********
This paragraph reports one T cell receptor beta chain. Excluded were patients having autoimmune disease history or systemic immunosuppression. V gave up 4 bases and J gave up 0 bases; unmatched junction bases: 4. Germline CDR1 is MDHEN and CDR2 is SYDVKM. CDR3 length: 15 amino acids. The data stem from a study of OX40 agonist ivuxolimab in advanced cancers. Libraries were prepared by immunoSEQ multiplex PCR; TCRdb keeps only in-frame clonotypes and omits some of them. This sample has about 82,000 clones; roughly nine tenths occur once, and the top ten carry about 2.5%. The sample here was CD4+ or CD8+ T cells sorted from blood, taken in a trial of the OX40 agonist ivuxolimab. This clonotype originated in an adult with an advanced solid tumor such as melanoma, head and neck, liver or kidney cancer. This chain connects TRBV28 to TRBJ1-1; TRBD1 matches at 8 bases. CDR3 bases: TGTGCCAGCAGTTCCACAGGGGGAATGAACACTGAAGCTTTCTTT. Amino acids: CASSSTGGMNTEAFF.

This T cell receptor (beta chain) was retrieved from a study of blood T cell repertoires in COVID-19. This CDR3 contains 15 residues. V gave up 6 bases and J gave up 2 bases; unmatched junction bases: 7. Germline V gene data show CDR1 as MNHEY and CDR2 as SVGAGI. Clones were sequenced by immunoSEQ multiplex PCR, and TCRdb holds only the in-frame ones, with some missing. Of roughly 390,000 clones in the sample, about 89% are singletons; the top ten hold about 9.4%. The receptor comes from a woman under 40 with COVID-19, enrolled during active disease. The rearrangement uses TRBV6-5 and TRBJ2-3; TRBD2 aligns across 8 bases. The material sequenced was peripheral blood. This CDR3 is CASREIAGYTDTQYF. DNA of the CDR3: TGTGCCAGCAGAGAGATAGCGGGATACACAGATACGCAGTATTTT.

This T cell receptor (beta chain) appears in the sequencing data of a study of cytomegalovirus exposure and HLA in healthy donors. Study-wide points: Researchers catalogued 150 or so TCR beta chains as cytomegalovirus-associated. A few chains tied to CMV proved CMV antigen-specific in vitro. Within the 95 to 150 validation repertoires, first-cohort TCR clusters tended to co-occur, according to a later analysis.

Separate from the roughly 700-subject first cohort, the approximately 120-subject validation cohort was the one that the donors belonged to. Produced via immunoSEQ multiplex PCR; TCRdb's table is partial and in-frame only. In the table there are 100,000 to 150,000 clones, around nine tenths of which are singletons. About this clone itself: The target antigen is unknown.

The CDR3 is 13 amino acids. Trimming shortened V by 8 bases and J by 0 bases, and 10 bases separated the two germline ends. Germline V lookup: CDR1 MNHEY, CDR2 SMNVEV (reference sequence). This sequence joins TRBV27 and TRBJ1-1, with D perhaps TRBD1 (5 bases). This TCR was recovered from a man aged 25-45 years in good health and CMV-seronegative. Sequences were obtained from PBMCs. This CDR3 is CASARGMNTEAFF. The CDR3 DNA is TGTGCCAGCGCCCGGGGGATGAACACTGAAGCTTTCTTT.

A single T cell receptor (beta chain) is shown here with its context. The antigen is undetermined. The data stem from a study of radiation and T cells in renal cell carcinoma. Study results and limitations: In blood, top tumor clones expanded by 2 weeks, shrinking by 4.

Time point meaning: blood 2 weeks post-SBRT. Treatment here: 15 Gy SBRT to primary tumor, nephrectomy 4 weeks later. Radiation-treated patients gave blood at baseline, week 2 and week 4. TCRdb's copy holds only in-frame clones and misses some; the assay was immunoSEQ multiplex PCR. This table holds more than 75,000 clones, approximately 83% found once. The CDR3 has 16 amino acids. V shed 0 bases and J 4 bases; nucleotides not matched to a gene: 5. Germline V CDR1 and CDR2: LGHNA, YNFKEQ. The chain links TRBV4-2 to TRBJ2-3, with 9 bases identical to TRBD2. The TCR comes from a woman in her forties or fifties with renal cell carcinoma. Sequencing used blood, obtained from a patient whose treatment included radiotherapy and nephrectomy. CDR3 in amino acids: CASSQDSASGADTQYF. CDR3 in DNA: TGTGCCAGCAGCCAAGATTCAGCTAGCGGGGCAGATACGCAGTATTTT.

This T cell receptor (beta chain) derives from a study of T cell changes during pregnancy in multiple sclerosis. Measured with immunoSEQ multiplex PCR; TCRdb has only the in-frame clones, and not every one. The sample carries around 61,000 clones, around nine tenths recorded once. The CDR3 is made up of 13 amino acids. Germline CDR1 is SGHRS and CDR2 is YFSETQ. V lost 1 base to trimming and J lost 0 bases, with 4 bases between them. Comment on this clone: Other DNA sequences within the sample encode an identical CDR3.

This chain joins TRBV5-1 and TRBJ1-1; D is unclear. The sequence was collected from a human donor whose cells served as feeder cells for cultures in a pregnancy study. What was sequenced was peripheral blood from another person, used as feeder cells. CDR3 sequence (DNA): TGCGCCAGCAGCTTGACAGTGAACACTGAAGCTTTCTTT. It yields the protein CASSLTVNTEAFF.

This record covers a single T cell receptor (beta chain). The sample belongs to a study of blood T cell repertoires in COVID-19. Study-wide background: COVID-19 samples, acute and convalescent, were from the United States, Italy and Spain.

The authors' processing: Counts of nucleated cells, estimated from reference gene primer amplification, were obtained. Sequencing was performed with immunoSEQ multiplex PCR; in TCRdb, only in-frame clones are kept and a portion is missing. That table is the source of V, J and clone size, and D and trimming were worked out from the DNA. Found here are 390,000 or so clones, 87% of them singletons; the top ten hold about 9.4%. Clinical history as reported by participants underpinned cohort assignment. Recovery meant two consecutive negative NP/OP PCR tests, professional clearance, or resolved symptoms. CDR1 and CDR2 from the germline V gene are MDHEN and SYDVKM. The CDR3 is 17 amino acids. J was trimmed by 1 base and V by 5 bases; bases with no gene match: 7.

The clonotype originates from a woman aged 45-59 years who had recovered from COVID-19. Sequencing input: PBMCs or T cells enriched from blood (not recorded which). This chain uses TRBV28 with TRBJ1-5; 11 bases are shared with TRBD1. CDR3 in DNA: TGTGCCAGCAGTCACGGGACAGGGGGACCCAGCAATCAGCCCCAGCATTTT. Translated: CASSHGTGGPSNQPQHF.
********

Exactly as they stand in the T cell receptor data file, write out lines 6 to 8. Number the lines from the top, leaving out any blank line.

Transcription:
A single T cell receptor (beta chain) is shown here with its context. The antigen is undetermined. The data stem from a study of radiation and T cells in renal cell carcinoma. Study results and limitations: In blood, top tumor clones expanded by 2 weeks, shrinking by 4.

Time point meaning: blood 2 weeks post-SBRT. Treatment here: 15 Gy SBRT to primary tumor, nephrectomy 4 weeks later. Radiation-treated patients gave blood at baseline, week 2 and week 4. TCRdb's copy holds only in-frame clones and misses some; the assay was immunoSEQ multiplex PCR. This table holds more than 75,000 clones, approximately 83% found once. The CDR3 has 16 amino acids. V shed 0 bases and J 4 bases; nucleotides not matched to a gene: 5. Germline V CDR1 and CDR2: LGHNA, YNFKEQ. The chain links TRBV4-2 to TRBJ2-3, with 9 bases identical to TRBD2. The TCR comes from a woman in her forties or fifties with renal cell carcinoma. Sequencing used blood, obtained from a patient whose treatment included radiotherapy and nephrectomy. CDR3 in amino acids: CASSQDSASGADTQYF. CDR3 in DNA: TGTGCCAGCAGCCAAGATTCAGCTAGCGGGGCAGATACGCAGTATTTT.

This T cell receptor (beta chain) derives from a study of T cell changes during pregnancy in multiple sclerosis. Measured with immunoSEQ multiplex PCR; TCRdb has only the in-frame clones, and not every one. The sample carries around 61,000 clones, around nine tenths recorded once. The CDR3 is made up of 13 amino acids. Germline CDR1 is SGHRS and CDR2 is YFSETQ. V lost 1 base to trimming and J lost 0 bases, with 4 bases between them. Comment on this clone: Other DNA sequences within the sample encode an identical CDR3.